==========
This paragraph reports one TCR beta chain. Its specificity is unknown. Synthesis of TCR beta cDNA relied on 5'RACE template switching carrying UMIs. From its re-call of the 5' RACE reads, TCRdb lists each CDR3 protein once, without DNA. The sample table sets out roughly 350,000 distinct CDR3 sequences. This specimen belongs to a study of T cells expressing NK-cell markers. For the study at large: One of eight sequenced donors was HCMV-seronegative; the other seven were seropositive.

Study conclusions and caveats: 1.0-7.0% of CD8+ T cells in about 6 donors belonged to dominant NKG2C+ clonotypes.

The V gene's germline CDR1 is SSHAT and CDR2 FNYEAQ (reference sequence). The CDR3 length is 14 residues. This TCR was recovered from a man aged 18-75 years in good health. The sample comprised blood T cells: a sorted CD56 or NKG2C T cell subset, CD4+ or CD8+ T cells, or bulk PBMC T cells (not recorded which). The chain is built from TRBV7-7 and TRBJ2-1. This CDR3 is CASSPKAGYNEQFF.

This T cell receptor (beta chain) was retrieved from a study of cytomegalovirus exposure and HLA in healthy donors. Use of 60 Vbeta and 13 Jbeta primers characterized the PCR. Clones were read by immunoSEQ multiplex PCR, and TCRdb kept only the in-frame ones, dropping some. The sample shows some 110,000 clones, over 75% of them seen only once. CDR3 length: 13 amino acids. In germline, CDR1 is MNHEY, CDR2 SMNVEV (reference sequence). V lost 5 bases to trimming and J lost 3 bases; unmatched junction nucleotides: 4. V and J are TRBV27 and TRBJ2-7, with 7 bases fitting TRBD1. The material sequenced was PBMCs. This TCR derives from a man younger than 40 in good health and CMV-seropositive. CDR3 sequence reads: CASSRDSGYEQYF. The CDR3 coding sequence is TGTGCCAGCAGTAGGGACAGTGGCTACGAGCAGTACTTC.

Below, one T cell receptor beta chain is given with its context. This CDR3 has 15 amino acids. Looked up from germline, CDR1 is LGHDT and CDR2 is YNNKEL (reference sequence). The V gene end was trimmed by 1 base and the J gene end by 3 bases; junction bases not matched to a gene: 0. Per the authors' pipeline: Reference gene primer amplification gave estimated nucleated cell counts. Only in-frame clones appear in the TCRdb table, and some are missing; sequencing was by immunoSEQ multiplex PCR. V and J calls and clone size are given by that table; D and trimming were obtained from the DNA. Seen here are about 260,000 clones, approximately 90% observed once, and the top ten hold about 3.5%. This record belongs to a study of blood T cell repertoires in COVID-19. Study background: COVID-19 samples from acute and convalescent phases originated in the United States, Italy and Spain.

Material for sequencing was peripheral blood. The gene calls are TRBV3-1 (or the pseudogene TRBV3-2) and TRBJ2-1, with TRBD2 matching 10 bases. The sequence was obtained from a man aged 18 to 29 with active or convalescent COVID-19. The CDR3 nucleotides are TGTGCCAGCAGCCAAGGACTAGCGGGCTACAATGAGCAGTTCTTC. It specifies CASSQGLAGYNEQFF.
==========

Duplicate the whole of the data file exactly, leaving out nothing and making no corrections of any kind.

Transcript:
This paragraph reports one TCR beta chain. Its specificity is unknown. Synthesis of TCR beta cDNA relied on 5'RACE template switching carrying UMIs. From its re-call of the 5' RACE reads, TCRdb lists each CDR3 protein once, without DNA. The sample table sets out roughly 350,000 distinct CDR3 sequences. This specimen belongs to a study of T cells expressing NK-cell markers. For the study at large: One of eight sequenced donors was HCMV-seronegative; the other seven were seropositive.

Study conclusions and caveats: 1.0-7.0% of CD8+ T cells in about 6 donors belonged to dominant NKG2C+ clonotypes.

The V gene's germline CDR1 is SSHAT and CDR2 FNYEAQ (reference sequence). The CDR3 length is 14 residues. This TCR was recovered from a man aged 18-75 years in good health. The sample comprised blood T cells: a sorted CD56 or NKG2C T cell subset, CD4+ or CD8+ T cells, or bulk PBMC T cells (not recorded which). The chain is built from TRBV7-7 and TRBJ2-1. This CDR3 is CASSPKAGYNEQFF.

This T cell receptor (beta chain) was retrieved from a study of cytomegalovirus exposure and HLA in healthy donors. Use of 60 Vbeta and 13 Jbeta primers characterized the PCR. Clones were read by immunoSEQ multiplex PCR, and TCRdb kept only the in-frame ones, dropping some. The sample shows some 110,000 clones, over 75% of them seen only once. CDR3 length: 13 amino acids. In germline, CDR1 is MNHEY, CDR2 SMNVEV (reference sequence). V lost 5 bases to trimming and J lost 3 bases; unmatched junction nucleotides: 4. V and J are TRBV27 and TRBJ2-7, with 7 bases fitting TRBD1. The material sequenced was PBMCs. This TCR derives from a man younger than 40 in good health and CMV-seropositive. CDR3 sequence reads: CASSRDSGYEQYF. The CDR3 coding sequence is TGTGCCAGCAGTAGGGACAGTGGCTACGAGCAGTACTTC.

Below, one T cell receptor beta chain is given with its context. This CDR3 has 15 amino acids. Looked up from germline, CDR1 is LGHDT and CDR2 is YNNKEL (reference sequence). The V gene end was trimmed by 1 base and the J gene end by 3 bases; junction bases not matched to a gene: 0. Per the authors' pipeline: Reference gene primer amplification gave estimated nucleated cell counts. Only in-frame clones appear in the TCRdb table, and some are missing; sequencing was by immunoSEQ multiplex PCR. V and J calls and clone size are given by that table; D and trimming were obtained from the DNA. Seen here are about 260,000 clones, approximately 90% observed once, and the top ten hold about 3.5%. This record belongs to a study of blood T cell repertoires in COVID-19. Study background: COVID-19 samples from acute and convalescent phases originated in the United States, Italy and Spain.

Material for sequencing was peripheral blood. The gene calls are TRBV3-1 (or the pseudogene TRBV3-2) and TRBJ2-1, with TRBD2 matching 10 bases. The sequence was obtained from a man aged 18 to 29 with active or convalescent COVID-19. The CDR3 nucleotides are TGTGCCAGCAGCCAAGGACTAGCGGGCTACAATGAGCAGTTCTTC. It specifies CASSQGLAGYNEQFF.